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Preparing the Garden

The first and most important requirement for success in vegetable gardening is good soil in a sunny spot. A vegetable garden needs full sun, ten hours a day in mid-summer. If you do not have a sunny spot in the yard, you may have a sunny deck or porch that can be used for containers. If you have too much shade, grow shade-loving flowers or shrubs in your yard and look for another place to grow vegetables.

If your garden has been part of a lawn, you need to remove the grass. In the spring, it is not too hard to just dig under the sod and pull it up in pieces. (Pile the chucks of sod upside down and cover the pile with a tarp or with enough yard debris to exclude the light and it will turn into fabulous compost in about a year.) Then double dig. Here are some good instructions: http://www.wikihow.com/Double-Dig-a-Garden.

This is really hard work, but it only needs to be done once if the garden is well maintained. It is better to grow vegetables in a small plot that has been properly prepared than in a large plot of marginal quality.

If your garden has been used for vegetables recently, it may only need a thorough weeding and light digging to incorporate some organic matter, such as your own compost, purchased composted manure, and/or peat moss. Every garden can produce its own compost. You can get a compost bin and accessories from Metro:

http://www.metro-region.org/article.cfm?ArticleID=557

Transplants

It's good to do your transplanting in the evening or on a cloudy day. Water the pots before you remove the vegetables, and as soon as you have finished planting, water the newly transplanted vegetables well to settle them into the ground and establish good contact between the soil and the roots.

Some of our starts, like tomatoes, are planted one to a pot. Others, like lettuce and onions, contain many plants in a single pot. These multiples need to be separated and planted with the right spacing. As a general rule, for the multiples, you incorporate fertilizer into the top 2-3 inches of the bed. For the single plants, you put the fertilizer (about half a cup for tomatoes, squash and cucumbers, a little less for peppers and eggplant) in the bottom of the planting hole, mix it into the soil, and then add a layer of dirt over it before planting the vegetable. That way, the plant will recover from transplanting and its roots will encounter the fertilizer just when it is ready to start growing.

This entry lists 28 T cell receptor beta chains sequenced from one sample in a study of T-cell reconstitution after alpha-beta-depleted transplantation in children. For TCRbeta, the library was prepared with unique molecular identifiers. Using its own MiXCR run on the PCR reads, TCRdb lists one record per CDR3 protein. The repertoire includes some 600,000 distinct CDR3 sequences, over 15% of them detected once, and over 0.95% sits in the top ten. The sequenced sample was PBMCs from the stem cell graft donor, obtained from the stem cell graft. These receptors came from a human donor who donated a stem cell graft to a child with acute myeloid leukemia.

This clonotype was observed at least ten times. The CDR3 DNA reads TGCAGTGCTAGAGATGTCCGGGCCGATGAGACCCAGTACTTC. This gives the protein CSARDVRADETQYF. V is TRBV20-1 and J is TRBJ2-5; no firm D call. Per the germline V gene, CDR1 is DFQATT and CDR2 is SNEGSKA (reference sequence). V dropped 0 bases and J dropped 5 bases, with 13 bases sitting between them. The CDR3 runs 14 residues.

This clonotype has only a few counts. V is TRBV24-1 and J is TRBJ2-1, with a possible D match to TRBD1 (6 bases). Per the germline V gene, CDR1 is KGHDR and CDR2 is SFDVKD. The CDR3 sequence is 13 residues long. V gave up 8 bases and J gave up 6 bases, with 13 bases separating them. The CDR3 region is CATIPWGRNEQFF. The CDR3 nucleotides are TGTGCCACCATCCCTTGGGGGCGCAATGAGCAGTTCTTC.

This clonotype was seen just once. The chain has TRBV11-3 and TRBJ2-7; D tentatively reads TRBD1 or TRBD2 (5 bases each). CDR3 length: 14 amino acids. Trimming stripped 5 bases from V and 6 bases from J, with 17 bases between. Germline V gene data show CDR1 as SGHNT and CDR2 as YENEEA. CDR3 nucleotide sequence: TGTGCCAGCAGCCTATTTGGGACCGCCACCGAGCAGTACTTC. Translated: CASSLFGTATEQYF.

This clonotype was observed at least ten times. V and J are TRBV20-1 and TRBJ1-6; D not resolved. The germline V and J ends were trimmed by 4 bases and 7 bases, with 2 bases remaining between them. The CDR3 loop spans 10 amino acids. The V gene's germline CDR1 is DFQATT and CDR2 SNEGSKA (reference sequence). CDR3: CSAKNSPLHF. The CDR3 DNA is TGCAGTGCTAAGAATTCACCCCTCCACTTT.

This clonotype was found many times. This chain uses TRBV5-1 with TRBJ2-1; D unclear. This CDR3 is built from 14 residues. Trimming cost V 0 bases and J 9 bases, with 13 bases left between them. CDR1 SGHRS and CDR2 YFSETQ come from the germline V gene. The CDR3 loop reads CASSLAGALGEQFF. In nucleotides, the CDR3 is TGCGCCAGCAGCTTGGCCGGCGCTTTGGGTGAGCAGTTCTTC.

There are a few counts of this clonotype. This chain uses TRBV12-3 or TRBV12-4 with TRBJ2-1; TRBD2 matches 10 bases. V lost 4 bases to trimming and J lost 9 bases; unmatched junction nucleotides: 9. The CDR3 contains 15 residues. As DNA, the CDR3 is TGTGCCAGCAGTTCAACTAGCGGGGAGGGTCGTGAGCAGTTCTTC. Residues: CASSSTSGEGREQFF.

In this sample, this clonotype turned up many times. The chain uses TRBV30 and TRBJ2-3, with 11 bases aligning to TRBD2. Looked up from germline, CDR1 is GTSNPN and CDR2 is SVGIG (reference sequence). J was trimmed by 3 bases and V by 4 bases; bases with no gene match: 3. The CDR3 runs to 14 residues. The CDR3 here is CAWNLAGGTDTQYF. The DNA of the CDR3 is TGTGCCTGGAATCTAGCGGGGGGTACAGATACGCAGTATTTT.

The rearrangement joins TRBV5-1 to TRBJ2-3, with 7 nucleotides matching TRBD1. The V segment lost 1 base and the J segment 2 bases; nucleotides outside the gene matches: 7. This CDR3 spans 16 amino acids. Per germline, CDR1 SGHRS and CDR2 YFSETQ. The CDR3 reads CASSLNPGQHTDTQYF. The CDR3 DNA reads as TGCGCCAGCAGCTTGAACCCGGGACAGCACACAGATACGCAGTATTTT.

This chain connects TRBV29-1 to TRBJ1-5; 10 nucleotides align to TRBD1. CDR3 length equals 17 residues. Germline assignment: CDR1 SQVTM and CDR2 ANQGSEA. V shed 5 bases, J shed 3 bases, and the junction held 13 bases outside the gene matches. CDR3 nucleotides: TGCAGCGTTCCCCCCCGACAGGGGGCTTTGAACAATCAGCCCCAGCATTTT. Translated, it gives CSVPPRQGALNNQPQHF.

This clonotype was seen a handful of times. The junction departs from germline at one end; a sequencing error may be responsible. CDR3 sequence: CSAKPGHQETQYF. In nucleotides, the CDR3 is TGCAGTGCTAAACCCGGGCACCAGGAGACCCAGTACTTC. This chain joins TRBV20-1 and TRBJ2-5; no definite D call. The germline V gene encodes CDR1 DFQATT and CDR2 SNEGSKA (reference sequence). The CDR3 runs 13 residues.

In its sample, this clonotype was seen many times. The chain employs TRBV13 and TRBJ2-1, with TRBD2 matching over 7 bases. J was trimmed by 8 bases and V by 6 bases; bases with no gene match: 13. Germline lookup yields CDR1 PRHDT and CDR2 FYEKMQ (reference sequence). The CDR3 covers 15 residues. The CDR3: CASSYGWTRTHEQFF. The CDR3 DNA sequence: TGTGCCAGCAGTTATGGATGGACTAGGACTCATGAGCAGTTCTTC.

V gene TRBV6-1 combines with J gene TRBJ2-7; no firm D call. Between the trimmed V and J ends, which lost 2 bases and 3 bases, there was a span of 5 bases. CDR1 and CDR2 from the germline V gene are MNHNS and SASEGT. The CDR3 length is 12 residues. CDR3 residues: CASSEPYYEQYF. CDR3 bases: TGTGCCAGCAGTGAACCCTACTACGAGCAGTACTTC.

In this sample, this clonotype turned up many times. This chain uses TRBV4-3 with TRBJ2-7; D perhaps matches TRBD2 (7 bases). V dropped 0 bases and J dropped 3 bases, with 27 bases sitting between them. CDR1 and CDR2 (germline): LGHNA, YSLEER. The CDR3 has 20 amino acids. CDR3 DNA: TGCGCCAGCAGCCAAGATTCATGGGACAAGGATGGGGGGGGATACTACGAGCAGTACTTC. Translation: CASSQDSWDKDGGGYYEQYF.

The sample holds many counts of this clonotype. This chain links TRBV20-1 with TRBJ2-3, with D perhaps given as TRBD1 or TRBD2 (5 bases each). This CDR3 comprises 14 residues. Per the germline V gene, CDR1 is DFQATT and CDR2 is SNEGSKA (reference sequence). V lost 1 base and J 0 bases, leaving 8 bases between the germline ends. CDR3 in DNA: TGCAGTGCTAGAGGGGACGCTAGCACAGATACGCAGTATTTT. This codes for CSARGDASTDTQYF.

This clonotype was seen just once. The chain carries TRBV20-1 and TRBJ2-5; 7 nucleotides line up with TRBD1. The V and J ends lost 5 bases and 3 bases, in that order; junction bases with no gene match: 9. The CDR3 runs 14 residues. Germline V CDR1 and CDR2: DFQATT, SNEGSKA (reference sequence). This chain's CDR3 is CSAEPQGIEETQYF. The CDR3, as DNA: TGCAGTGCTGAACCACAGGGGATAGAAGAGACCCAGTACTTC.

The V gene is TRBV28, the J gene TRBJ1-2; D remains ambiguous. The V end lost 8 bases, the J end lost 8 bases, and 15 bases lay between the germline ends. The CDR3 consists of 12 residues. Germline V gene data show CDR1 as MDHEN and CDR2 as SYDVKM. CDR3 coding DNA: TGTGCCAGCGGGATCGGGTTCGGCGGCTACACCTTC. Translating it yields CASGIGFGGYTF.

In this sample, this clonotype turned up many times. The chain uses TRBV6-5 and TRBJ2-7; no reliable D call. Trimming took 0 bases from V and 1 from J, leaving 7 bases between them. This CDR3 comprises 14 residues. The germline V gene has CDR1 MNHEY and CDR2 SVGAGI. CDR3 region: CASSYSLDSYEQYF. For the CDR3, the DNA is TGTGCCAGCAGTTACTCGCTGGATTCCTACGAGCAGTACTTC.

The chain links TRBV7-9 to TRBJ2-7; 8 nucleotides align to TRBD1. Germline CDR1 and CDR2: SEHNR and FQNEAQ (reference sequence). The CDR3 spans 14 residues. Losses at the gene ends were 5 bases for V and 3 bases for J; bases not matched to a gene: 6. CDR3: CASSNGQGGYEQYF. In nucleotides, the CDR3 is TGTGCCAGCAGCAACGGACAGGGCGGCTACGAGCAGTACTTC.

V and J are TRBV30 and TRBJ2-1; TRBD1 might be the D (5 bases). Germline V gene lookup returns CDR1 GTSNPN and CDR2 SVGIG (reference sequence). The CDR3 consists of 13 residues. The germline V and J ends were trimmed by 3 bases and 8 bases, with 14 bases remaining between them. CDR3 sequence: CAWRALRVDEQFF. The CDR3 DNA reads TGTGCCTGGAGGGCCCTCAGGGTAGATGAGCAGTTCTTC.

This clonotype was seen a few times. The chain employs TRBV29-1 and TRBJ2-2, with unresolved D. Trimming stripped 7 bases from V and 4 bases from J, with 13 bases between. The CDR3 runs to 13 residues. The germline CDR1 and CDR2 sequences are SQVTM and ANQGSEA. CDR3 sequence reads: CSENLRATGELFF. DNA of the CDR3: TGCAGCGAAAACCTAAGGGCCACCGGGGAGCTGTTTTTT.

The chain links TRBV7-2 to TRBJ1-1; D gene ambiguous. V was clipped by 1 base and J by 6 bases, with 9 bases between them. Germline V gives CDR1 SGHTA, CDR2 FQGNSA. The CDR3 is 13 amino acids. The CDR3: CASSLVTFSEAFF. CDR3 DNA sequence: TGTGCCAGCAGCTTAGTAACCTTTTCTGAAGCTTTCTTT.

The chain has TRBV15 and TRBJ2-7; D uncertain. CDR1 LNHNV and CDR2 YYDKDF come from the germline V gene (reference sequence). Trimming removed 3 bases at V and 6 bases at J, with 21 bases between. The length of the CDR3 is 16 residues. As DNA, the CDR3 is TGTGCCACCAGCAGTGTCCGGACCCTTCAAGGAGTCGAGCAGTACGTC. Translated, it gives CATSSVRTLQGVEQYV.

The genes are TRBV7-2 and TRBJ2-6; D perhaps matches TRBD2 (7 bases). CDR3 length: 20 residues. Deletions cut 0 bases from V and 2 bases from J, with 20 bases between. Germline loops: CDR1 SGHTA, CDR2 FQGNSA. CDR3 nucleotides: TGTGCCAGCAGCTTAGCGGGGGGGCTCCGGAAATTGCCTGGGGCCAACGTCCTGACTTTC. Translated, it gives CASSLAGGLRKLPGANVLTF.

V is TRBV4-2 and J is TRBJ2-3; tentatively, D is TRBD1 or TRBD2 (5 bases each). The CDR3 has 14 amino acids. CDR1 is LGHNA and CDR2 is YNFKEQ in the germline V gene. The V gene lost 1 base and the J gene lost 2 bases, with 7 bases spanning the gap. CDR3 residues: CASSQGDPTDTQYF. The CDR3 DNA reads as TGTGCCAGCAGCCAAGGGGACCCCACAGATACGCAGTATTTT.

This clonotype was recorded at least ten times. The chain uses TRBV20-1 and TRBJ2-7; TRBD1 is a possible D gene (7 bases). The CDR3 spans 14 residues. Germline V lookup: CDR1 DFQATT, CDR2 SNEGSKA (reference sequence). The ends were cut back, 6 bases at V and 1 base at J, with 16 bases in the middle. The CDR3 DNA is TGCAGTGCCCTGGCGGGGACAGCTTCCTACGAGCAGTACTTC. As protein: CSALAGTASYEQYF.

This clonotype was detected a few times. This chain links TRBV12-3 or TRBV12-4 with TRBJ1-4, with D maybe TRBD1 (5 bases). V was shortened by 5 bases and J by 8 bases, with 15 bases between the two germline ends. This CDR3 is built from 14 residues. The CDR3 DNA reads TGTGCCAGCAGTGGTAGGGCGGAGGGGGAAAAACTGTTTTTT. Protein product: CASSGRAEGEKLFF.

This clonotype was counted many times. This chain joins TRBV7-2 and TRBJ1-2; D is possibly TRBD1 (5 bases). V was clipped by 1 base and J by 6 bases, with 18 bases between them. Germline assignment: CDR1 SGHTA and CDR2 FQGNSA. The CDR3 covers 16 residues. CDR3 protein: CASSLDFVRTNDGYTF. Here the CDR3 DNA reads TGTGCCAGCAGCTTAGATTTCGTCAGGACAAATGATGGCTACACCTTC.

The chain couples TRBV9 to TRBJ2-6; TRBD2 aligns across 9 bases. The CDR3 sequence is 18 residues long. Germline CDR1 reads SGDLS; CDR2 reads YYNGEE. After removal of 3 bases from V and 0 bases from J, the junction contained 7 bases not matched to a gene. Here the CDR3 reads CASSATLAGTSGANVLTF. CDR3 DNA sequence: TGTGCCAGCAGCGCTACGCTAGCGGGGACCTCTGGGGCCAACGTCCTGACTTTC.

Note - Squash, gourds, and cucumbers come two or three to a pot. They do not want to be separated. Plant them in the center of a hill (a mound of dirt), disturbing the roots as little as possible.

Please use organic fertilizer. It is better than chemical fertilizer for the plants, for the soil, and for the crucial micro-organisms which maintain soil health. Excellent pre-mixed organic fertilizers are readily available (look for the OMRI seal), or you can mix your own. We use a formula from Steve Solomon's excellent book, Growing Organic Vegetables West of the Cascades